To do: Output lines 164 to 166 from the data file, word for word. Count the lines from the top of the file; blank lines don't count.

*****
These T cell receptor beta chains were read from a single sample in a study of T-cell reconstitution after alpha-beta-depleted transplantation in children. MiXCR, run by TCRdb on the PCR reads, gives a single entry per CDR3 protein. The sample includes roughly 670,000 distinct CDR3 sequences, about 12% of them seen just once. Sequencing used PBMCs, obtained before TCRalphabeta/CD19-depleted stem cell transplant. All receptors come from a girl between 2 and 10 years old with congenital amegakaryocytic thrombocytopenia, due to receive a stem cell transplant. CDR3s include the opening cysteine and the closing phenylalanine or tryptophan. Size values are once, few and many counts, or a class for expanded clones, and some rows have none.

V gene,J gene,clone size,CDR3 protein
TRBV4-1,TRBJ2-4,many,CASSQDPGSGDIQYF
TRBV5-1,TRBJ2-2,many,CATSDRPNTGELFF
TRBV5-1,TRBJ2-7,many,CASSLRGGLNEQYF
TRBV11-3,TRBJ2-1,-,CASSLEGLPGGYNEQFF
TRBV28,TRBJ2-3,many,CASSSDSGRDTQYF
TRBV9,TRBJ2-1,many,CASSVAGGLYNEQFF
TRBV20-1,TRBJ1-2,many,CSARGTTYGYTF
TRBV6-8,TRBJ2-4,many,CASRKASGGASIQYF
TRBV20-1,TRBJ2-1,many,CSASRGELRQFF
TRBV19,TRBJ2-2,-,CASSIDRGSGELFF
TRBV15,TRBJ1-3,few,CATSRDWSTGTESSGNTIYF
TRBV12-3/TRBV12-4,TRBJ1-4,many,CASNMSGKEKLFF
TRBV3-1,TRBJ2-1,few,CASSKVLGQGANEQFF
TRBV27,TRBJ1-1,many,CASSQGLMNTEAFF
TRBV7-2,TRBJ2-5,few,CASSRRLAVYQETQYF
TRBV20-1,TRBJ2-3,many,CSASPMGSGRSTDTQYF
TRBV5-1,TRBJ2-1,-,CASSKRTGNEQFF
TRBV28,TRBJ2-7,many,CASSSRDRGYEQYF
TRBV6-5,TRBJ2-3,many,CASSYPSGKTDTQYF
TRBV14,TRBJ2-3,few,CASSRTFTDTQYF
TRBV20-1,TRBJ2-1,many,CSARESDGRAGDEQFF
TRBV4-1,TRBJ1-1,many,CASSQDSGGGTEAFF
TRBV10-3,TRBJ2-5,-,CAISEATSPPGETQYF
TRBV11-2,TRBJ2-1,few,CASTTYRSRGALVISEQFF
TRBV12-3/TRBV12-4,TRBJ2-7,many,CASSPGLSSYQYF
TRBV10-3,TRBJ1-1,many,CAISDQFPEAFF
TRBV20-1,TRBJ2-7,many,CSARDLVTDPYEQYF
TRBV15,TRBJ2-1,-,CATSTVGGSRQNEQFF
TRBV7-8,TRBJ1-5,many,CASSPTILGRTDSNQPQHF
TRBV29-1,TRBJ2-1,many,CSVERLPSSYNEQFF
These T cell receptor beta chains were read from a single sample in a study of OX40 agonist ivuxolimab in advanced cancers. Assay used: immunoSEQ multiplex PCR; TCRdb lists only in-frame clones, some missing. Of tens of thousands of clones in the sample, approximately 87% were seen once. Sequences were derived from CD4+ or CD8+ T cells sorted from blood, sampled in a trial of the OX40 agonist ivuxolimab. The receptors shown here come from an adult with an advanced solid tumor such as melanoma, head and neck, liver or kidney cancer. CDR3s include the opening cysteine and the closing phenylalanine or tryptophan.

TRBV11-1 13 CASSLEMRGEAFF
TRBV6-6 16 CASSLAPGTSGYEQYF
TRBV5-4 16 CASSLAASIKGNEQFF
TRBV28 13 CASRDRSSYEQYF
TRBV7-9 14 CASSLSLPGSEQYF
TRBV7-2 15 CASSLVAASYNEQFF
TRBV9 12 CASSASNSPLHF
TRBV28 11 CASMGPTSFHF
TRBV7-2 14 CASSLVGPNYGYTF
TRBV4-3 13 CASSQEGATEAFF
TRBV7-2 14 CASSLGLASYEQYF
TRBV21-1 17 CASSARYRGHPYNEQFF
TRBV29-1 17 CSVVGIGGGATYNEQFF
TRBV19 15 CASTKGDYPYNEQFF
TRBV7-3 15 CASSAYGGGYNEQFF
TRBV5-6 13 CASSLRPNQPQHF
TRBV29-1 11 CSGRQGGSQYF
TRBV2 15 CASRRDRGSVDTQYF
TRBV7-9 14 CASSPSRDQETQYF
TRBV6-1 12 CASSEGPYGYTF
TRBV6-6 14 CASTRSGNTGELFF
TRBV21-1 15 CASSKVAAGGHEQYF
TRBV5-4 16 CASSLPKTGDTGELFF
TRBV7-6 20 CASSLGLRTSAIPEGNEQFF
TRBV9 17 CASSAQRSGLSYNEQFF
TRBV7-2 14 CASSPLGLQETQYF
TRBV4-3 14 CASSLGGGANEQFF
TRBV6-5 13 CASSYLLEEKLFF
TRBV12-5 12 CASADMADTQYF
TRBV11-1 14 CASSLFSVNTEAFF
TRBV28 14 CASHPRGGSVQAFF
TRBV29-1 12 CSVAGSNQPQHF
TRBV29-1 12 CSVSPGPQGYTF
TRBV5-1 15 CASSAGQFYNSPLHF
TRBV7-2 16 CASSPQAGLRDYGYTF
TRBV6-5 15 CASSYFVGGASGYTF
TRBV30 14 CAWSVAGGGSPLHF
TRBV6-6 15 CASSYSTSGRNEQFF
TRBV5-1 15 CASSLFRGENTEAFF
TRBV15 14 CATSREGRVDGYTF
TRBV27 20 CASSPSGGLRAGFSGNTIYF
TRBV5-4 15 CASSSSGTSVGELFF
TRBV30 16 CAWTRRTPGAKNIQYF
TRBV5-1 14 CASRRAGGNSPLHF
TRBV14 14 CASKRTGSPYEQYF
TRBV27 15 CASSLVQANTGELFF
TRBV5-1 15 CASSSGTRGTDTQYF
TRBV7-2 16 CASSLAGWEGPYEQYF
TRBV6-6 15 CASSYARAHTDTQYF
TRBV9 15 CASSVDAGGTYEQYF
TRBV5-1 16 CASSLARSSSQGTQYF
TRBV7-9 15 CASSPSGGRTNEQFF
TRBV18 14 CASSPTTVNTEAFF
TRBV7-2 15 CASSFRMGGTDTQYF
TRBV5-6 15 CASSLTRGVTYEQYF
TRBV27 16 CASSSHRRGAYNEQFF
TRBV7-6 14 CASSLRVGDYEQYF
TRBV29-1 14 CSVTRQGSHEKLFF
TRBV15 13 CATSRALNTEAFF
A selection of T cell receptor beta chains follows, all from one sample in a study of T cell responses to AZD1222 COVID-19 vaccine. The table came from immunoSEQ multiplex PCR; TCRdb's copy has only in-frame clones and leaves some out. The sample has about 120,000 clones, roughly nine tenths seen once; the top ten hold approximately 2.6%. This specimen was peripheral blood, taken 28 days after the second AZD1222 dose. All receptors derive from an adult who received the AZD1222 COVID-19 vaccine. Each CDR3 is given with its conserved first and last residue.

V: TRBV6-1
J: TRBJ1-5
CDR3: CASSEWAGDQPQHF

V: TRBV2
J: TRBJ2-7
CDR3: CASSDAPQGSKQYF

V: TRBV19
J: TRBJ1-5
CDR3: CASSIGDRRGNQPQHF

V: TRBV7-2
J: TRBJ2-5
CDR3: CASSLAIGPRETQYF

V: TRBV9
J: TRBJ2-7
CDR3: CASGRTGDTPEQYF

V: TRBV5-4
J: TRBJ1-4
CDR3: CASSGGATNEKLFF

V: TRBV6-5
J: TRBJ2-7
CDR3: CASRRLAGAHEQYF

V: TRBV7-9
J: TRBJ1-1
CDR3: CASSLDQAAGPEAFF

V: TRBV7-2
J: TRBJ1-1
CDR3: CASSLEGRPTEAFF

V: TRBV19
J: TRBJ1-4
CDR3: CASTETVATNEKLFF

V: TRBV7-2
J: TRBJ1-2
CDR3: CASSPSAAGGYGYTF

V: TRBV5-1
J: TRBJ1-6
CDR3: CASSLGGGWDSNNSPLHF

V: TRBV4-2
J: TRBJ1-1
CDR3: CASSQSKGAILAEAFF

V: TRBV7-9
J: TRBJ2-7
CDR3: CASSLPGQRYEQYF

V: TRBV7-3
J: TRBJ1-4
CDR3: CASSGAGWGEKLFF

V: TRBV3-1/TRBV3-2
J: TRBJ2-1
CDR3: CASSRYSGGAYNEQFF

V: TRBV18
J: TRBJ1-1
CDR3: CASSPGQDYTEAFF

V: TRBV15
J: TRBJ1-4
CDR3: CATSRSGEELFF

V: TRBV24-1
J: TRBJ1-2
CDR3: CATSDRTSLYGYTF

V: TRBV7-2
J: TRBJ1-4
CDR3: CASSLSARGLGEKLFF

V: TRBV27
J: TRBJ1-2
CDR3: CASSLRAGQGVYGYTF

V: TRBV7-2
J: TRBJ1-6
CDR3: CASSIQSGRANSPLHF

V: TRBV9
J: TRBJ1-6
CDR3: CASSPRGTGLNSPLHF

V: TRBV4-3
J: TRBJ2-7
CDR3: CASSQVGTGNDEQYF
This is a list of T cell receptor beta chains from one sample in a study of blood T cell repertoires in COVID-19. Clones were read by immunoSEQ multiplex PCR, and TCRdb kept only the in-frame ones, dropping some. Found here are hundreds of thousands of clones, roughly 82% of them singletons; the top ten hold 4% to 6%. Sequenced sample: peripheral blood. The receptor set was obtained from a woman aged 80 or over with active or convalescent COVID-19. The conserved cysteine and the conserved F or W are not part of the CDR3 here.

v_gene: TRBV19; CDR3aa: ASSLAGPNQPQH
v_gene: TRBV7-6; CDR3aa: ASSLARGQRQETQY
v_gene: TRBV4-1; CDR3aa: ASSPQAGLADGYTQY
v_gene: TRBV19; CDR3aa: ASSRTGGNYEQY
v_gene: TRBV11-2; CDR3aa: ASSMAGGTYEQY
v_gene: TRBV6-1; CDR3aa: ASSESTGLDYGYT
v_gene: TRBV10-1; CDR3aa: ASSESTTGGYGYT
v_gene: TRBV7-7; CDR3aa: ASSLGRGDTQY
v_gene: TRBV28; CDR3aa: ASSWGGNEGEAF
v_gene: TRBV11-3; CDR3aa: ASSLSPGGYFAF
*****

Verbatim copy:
J: TRBJ2-7
CDR3: CASSQVGTGNDEQYF
This is a list of T cell receptor beta chains from one sample in a study of blood T cell repertoires in COVID-19. Clones were read by immunoSEQ multiplex PCR, and TCRdb kept only the in-frame ones, dropping some. Found here are hundreds of thousands of clones, roughly 82% of them singletons; the top ten hold 4% to 6%. Sequenced sample: peripheral blood. The receptor set was obtained from a woman aged 80 or over with active or convalescent COVID-19. The conserved cysteine and the conserved F or W are not part of the CDR3 here.